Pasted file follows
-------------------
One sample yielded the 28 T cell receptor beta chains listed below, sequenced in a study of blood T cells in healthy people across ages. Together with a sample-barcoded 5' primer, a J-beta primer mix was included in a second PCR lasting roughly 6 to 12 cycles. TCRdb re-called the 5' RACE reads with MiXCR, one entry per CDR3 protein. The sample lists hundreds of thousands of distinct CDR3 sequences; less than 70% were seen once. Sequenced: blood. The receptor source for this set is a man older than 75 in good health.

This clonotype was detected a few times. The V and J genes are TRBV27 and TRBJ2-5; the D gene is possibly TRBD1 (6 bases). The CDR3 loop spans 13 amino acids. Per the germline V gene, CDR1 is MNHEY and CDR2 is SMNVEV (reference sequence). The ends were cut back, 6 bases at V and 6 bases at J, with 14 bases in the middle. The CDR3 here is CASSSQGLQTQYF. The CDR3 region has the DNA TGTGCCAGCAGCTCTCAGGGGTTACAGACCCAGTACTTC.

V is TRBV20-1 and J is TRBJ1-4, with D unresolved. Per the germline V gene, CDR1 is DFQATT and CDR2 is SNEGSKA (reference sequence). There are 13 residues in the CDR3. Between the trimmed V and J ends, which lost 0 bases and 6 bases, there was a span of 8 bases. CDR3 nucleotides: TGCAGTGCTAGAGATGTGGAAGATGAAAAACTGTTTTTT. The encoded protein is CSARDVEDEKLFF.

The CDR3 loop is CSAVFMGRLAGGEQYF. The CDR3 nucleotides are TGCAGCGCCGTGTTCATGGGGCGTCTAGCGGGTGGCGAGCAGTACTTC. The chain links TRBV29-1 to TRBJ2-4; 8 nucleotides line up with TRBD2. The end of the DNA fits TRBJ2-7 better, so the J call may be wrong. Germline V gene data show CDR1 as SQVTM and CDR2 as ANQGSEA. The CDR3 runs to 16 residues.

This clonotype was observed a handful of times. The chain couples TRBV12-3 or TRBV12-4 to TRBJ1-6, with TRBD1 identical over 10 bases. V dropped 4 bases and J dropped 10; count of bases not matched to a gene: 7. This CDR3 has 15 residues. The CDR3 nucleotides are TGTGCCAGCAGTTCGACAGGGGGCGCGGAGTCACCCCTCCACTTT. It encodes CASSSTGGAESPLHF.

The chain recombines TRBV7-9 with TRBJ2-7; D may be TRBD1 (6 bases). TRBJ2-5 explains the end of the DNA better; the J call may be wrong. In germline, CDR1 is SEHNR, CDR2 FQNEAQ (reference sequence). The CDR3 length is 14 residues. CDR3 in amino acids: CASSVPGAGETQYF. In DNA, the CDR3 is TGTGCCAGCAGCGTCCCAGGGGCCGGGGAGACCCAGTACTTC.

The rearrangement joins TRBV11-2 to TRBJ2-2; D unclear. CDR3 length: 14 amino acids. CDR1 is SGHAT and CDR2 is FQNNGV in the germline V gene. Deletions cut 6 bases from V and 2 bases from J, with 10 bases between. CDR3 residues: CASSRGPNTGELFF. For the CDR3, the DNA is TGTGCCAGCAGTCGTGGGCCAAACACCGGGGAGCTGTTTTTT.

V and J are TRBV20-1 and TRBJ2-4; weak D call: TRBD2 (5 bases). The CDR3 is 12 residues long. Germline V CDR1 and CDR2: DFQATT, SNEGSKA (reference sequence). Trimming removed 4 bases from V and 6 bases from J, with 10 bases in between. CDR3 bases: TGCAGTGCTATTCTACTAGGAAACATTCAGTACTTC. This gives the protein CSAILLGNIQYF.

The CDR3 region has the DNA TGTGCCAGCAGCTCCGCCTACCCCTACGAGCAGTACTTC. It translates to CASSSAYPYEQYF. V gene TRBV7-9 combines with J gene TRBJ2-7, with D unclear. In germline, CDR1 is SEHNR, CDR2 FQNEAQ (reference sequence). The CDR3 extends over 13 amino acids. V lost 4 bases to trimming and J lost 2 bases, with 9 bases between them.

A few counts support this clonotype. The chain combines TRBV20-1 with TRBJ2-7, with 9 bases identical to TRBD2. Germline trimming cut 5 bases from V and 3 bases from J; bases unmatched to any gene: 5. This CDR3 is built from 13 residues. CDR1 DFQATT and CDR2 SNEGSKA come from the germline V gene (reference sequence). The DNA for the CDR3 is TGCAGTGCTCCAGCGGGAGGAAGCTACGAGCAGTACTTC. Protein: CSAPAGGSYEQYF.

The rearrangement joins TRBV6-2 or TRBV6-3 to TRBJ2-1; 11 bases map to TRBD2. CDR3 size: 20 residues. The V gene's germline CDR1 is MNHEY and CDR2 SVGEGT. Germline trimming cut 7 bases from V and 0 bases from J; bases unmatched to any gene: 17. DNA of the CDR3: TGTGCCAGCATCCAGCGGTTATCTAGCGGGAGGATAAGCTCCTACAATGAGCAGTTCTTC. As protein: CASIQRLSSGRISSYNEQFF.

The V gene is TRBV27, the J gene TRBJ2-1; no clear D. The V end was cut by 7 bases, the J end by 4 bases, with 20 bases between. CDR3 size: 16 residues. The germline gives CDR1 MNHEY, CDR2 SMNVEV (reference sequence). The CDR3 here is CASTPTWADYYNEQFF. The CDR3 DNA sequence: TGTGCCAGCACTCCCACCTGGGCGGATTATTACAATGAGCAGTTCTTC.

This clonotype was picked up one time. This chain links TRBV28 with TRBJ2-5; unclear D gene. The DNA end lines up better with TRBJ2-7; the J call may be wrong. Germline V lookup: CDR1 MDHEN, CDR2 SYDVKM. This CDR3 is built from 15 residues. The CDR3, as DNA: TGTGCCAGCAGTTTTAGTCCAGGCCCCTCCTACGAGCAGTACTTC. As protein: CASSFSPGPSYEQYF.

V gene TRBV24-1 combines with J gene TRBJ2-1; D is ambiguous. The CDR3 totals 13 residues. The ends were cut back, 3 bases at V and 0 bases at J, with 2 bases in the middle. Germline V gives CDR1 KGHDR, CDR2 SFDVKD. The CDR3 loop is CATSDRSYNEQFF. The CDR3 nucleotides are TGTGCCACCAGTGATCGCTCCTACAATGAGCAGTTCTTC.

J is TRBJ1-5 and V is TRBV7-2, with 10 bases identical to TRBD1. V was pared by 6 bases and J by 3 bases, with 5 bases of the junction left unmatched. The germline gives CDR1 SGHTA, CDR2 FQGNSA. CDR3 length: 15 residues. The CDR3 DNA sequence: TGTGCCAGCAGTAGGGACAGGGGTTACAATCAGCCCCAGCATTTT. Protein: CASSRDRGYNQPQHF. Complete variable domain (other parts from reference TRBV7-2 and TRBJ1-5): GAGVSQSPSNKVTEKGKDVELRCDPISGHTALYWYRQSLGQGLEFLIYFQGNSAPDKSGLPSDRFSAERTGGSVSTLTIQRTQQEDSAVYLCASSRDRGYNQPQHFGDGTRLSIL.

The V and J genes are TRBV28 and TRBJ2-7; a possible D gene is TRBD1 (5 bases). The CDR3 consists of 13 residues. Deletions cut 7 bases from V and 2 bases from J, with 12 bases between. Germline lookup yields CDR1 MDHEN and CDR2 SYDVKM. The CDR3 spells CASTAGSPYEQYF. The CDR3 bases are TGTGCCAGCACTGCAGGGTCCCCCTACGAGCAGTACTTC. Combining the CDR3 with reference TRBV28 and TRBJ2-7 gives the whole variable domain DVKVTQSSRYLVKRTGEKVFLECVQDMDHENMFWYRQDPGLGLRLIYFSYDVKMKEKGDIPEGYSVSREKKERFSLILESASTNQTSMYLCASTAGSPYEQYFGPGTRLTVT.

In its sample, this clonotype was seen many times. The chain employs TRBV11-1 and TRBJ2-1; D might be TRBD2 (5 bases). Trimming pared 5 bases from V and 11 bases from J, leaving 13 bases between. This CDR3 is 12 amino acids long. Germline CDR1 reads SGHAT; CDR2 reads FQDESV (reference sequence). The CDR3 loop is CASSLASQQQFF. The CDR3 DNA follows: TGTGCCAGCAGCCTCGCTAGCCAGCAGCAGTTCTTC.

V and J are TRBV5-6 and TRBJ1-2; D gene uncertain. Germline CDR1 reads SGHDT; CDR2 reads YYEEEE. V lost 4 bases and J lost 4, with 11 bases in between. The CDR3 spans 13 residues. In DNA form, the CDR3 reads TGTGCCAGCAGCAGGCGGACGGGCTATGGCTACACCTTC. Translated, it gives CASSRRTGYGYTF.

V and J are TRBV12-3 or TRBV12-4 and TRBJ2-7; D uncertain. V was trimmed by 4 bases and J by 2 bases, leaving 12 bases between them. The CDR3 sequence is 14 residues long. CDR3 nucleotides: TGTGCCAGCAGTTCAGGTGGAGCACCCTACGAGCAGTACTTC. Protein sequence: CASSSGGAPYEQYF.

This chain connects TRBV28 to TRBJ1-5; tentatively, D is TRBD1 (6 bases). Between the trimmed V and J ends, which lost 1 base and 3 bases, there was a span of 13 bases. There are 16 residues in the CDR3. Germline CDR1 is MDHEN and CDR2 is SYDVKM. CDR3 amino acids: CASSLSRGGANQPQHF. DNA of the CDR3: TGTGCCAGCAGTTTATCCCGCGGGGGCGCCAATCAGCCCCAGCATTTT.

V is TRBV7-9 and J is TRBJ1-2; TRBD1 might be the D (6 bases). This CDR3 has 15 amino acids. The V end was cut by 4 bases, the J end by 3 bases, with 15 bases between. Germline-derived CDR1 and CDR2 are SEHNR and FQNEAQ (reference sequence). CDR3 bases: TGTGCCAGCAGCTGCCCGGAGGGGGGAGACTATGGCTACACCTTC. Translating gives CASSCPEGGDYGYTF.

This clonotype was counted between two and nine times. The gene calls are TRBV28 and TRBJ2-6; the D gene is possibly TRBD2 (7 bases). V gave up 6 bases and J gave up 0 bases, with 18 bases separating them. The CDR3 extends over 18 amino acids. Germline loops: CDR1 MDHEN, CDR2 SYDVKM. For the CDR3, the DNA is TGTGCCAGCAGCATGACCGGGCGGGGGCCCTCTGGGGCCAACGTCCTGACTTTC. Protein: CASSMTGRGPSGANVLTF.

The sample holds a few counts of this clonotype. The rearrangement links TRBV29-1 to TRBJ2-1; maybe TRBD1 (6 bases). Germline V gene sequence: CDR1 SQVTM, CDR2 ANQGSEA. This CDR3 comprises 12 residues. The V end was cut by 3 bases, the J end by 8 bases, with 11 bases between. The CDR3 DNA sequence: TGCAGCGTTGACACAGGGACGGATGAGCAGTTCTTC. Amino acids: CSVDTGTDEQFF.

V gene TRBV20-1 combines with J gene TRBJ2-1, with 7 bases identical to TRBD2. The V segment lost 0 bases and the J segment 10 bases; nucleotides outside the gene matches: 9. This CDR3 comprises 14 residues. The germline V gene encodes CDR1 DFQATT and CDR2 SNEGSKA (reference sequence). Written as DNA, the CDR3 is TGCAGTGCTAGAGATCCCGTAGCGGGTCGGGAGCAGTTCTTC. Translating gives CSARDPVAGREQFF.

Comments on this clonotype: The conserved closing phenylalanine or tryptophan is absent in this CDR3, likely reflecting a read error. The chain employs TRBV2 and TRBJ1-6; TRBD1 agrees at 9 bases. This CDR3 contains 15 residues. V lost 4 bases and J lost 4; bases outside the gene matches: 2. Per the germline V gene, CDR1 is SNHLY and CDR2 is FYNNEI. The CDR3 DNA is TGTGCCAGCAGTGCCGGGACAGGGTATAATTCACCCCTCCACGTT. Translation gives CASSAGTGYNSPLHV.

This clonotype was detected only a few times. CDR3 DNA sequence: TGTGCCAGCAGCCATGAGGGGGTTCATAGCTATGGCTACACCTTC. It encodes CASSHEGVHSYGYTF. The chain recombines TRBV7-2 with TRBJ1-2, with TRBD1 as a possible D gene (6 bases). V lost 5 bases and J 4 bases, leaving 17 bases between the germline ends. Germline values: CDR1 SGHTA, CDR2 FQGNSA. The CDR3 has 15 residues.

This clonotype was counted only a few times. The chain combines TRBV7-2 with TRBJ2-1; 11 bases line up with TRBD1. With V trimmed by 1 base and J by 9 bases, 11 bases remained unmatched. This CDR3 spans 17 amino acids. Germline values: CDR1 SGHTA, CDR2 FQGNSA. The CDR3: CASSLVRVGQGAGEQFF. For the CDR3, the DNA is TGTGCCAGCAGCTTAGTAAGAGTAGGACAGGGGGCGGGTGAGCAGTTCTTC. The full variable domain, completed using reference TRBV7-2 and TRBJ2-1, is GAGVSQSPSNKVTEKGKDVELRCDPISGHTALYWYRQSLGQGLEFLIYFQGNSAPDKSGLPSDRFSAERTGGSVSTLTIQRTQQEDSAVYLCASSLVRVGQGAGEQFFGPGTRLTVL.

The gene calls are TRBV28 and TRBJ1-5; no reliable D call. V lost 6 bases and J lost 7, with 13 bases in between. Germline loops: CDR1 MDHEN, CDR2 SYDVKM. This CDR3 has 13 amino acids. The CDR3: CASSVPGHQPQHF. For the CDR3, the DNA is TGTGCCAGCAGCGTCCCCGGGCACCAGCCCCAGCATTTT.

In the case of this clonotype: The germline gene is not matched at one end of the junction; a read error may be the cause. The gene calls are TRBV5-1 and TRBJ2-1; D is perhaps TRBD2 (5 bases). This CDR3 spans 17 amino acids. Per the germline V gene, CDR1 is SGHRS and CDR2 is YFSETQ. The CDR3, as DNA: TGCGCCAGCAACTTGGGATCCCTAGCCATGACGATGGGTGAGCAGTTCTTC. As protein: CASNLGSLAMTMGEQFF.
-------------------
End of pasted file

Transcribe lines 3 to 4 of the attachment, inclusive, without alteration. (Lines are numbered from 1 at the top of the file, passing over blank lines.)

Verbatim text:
V is TRBV20-1 and J is TRBJ1-4, with D unresolved. Per the germline V gene, CDR1 is DFQATT and CDR2 is SNEGSKA (reference sequence). There are 13 residues in the CDR3. Between the trimmed V and J ends, which lost 0 bases and 6 bases, there was a span of 8 bases. CDR3 nucleotides: TGCAGTGCTAGAGATGTGGAAGATGAAAAACTGTTTTTT. The encoded protein is CSARDVEDEKLFF.

The CDR3 loop is CSAVFMGRLAGGEQYF. The CDR3 nucleotides are TGCAGCGCCGTGTTCATGGGGCGTCTAGCGGGTGGCGAGCAGTACTTC. The chain links TRBV29-1 to TRBJ2-4; 8 nucleotides line up with TRBD2. The end of the DNA fits TRBJ2-7 better, so the J call may be wrong. Germline V gene data show CDR1 as SQVTM and CDR2 as ANQGSEA. The CDR3 runs to 16 residues.